New Zealand Week 1: Auckland, Bay of Islands, Coromandel Peninsula

Kia Ora Friends! We have been having a great time here in New Zealand for the last week. It hasn’t all been super fun though as we are still adjusting to driving on the left and dealing with being generally allergic to the countryside (I have sneezed twice while writing this sentence). But we have still managed to get the most of out each place we have visited so far. Our first week has been pretty jam packed with activities. We spent a few days exploring Auckland and Waiheke island, drove to Bay of Islands and did a boat tour, and then completed a quick driving tour of the Coromandel peninsula.


Auckland

Waiheke Island

Our first day in Auckland we took a ferry ride out to Waiheke island. It’s known for beautiful beaches and its many vineyards. They have a hop-on/hop-off bus for the main section of the island, so we used that to explore once we got off of the ferry.

Our first stop was a hiking trail that went down to some little waterfalls called the Cascades. It was a bit more grueling than I had planned for (i.e. my jeans weren’t cutting it) but it was nice being out in nature for a little while. After the hike, we went to a winery that boasted great views of the island and we weren’t disappointed.

We also headed to Onetangi beach for some fish & chips and a nice beach walk. It was a beautiful day and I regret not bringing my swimsuit, but we still enjoyed a stroll. After our beach combing, we headed to Tantalus winery and tasted/purchased some delicious Sauvignon blanc and Rosé wines.

Waiheke is a really nice place to relax and unwind — if we lived in Auckland, we would be out there all of the time!

City of Auckland and Mt Eden

Our next full day in Auckland was spent exploring the city. We had seen the waterfront area when we went to the ferry harbor the day before, so we decided to head into the neighborhood of Mt. Eden and head up the large hill there to take in the views.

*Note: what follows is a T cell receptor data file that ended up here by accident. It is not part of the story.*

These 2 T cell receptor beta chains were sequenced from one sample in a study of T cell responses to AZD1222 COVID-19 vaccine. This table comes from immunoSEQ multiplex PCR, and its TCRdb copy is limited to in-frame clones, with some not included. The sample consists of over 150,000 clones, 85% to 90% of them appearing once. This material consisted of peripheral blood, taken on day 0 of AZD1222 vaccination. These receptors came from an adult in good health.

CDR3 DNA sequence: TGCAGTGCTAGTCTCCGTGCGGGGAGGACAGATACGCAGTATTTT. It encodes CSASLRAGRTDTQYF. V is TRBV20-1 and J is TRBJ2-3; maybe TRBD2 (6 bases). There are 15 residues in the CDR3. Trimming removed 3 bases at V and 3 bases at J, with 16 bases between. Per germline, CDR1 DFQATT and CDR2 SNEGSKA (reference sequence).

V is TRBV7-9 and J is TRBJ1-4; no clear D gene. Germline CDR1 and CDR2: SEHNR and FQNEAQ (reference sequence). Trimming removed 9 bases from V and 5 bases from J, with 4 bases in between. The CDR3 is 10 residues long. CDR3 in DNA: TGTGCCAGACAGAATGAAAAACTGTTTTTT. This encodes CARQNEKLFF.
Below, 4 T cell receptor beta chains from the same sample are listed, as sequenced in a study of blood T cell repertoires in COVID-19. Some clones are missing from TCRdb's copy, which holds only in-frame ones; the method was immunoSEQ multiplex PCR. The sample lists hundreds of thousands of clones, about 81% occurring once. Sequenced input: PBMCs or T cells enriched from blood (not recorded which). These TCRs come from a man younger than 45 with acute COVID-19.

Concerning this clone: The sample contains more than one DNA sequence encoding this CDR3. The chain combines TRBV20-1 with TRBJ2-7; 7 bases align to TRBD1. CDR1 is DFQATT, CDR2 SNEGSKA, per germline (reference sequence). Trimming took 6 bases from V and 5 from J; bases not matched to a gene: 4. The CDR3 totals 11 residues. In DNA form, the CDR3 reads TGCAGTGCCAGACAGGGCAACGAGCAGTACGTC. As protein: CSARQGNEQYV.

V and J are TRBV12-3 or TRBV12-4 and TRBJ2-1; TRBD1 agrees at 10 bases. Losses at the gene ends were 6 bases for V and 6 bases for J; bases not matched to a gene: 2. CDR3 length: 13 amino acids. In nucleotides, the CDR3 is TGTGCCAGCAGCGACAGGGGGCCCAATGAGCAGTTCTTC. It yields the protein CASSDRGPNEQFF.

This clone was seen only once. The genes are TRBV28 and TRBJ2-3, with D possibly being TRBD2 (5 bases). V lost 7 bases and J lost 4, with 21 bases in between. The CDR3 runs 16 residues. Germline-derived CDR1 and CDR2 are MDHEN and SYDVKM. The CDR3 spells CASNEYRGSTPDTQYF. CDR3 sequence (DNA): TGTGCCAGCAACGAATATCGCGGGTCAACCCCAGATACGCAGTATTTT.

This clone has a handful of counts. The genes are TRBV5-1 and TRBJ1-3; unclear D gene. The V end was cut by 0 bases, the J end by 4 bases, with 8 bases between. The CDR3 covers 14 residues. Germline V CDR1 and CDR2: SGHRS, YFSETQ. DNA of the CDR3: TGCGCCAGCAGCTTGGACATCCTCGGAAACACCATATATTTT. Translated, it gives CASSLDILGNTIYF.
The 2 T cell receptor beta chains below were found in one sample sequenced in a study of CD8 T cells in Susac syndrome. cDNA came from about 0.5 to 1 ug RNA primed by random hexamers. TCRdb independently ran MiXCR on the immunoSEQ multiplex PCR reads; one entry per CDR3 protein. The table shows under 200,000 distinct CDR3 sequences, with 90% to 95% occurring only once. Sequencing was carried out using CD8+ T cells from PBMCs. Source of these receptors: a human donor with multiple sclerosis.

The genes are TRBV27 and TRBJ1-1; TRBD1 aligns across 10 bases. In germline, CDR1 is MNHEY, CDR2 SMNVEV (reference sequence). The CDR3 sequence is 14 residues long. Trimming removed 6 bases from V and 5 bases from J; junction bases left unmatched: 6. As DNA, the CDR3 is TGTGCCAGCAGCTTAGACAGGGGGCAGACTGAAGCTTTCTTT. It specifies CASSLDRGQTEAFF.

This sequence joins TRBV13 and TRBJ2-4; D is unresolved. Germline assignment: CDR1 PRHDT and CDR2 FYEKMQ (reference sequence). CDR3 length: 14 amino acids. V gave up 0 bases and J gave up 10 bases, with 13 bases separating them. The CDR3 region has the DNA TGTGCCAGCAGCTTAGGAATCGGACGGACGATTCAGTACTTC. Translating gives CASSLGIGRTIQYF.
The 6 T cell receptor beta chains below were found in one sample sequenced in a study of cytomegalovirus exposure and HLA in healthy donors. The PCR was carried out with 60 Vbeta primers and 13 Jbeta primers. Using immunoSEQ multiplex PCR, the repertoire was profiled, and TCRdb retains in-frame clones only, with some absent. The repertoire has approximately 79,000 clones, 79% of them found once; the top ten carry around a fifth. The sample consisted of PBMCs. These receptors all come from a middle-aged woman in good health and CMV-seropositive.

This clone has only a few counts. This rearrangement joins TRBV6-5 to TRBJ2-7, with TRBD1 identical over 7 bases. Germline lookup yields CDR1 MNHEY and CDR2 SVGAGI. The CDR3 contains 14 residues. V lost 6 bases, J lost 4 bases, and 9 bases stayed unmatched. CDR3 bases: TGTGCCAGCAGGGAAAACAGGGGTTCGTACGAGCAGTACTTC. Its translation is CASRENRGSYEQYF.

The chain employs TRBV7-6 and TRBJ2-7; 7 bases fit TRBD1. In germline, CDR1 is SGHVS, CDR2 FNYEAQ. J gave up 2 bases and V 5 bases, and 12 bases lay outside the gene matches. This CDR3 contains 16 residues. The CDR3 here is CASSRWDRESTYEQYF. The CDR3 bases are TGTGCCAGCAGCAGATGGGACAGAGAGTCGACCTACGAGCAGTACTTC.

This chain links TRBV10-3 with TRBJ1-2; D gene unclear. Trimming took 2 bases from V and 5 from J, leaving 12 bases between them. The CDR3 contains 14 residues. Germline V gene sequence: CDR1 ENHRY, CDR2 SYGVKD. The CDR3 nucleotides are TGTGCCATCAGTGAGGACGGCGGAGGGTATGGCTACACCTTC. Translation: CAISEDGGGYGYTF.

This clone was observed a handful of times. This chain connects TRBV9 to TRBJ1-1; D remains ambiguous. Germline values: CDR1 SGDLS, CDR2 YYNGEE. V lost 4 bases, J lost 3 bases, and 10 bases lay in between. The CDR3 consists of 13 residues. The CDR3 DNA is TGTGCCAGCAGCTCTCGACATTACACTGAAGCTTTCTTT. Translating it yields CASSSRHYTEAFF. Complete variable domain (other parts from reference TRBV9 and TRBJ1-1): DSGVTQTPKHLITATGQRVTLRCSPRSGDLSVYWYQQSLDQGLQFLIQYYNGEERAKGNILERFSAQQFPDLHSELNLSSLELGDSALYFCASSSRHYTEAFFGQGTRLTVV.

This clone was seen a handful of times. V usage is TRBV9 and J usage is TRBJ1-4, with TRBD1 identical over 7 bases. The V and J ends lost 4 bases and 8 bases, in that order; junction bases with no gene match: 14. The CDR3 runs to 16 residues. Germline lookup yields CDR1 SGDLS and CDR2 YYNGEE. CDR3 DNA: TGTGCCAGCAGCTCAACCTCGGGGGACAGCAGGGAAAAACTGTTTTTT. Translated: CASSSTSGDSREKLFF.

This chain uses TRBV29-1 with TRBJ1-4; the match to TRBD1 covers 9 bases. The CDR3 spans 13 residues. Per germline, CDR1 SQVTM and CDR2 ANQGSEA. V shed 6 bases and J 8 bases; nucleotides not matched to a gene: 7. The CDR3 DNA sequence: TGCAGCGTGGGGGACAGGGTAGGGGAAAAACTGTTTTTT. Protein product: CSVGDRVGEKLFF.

Auckland is built on a volcanic field, with something like 50 or so volcanoes within the metropolitan area. You can see caldera hills dotted around if you get a good view of the city. Mt Eden is one of the largest ones you can explore and get great views of downtown and the surrounding area. The track up there was pretty easy, only steep in one section. Once at the top, the views were incredible and the caldera itself was also pretty impressive.

After taking in the views, we went for lunch in the neighborhood nearby before heading back to the central business district where we were staying. Due to a strike by the bus drivers, we received free bus rides the rest of day which was pretty nice. On the way back, we stopped at a great ice cream place called Giapo. They have the most #instagramable ice cream I have ever seen. Luckily for me, almost half of their amazing flavors were non-dairy!

For dinner and drinks, we explored the Ponsonby area of the city. It was definitely a much younger crowd and was a bustling place to be on Friday night. We had dinner at the best Asian food place I have ever been called Mekong Baby. Then we got another free bus ride back to our airbnb. Auckland was a pretty fun city and maybe we could have used one more day to explore, but I think we covered a good amount of the highlights for the 48 hours we were there.

Piha Beach